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  • Another Stage: Kanze Nobumitsu and the Late Muromachi Noh Theater by Lim Beng Choo
  • Eric C. Rath
ANOTHER STAGE: KANZE NOBUMITSU AND THE LATE MUROMACHI NOH THEATER. by Lim Beng Choo. Cornell East Asia Series. Ithaca, NY: Cornell University East Asia Program, 2012. 241 pp. $39.00.

With most scholarship on theater focusing on the playwrights and theoreticians Zeami Motokiyo (1363–1443) and Konparu Zenchiku (1405–1470?), performers less than a century after these giants have not received sufficient attention. To begin to remedy this, Lim Beng Choo’s Another Stage profiles actor, musician, and playwright Kanze Kojirō Nobumitsu (1435 or 1450–1516) to understand his contributions in the latter half of the Muromachi period (1336–1573). Lim provides thoughtful readings of Nobumitsu’s plays, which are his most lasting achievements.

After a brief introduction that locates Nobumitsu within a historical overview of the development of theater, Lim lays out a three-part study. Part 1 provides a discussion of Nobumitsu’s life in two chapters. The first chapter is a translation of a biographical source, which the second chapter references in sketching out the highlights of Nobumitsu’s career. Part 2 follows with three chapters each devoted to a different style of Nobumitsu’s plays. Part 3 examines the “lively” and “spectacular” furyū style synonymous with Nobumitsu and other late Muromachi-period playwrights (p. xxiv). The book lacks a separate conclusion but provides five appendices that include a catalog of Nobumitsu’s plays with brief synopses of his extant works, a chronology of his life, and an explanation of the role categories in plays such as waki and shite.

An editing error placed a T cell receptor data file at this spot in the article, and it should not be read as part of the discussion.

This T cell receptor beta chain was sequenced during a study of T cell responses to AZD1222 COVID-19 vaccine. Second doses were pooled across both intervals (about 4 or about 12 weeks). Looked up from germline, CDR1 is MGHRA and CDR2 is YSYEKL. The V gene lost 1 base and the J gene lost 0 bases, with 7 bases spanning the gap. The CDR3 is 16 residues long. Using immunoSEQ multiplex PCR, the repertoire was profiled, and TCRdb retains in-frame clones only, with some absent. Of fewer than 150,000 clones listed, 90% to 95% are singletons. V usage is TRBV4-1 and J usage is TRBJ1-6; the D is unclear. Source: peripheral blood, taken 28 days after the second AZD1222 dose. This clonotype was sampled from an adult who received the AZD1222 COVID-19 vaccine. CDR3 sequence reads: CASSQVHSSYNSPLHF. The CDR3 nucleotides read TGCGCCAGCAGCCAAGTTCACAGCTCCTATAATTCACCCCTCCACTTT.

Chapter 1 undertakes an analysis of the Kanze Kojirō Portrait Inscription (Kanze Kojirō Nobumitsu gazōsan), an intriguing source rare in the history of theater. Zen monk Keijō Shūrin (1429–1518) authored this lengthy dedicatory verse around 1488 for a painting of Nobumitsu that is now lost. Lim affirms that the inscription is evidence that Nobumitsu and his father, On’ami (1398–1467), for whom a similar inscription survives, had reached a level of status and wealth that would allow their visages to be painted and their contributions valorized in writing. Contrary to the terse and rather formulaic verses for On’ami’s portrait, Nobumitsu’s inscription is detailed and includes a history of theatre that traces the art back to sacred Buddhist and [End Page 631] Shinto prototypes. Lim compares these origin stories to similar accounts in Zeami’s writings to conclude that had become part of the cultural world of the elite in Nobumitsu’s time. Lim does not consider the audience for Nobumitsu’s portrait inscription, the reasons for its creation, or the work’s historical reception. For the latter, I had to refer to her article on which the chapter was based to learn the specifics about the “various historical texts” in which the inscription appears (p. 3). According to this article, the earliest extant copy is by scholar Hayashi Razan (1583–1657), who apparently worked from another copy or the original belonging to the Kanze family (Lim 2000: 569). Razan, a prominent Neo-Confucian intellectual, demonstrated a keen interest in history, including the genealogy of performing arts; he also penned a short treatise on knife ceremonies (shikibōchō) of professional chefs. Razan’s duplication of the document suggests its importance for the Kanze lineage in the late seventeenth century. One wonders why Nobumitsu commissioned this inscription (and portrait) and how and when he meant it to be displayed. Elsewhere Lim explains away Nobumitsu’s lack of interest in creating secret artistic writings like his predecessor Zeami, stating that by Nobumitsu’s time the “function of secret treatises—to transmit secret strategies to outdo other competitors—was no longer important” (p. 44). But secret writings clearly had other purposes beyond what Lim allows because Nobumitsu wrote two, and after his lifetime an increasingly wide variety of performers from musicians to kyōgen actors authored secret texts. One reason for this heightened activity in creating secret writings was that such treatises within and other arts such as cooking, the tea ceremony, and flower arrangement symbolized the...


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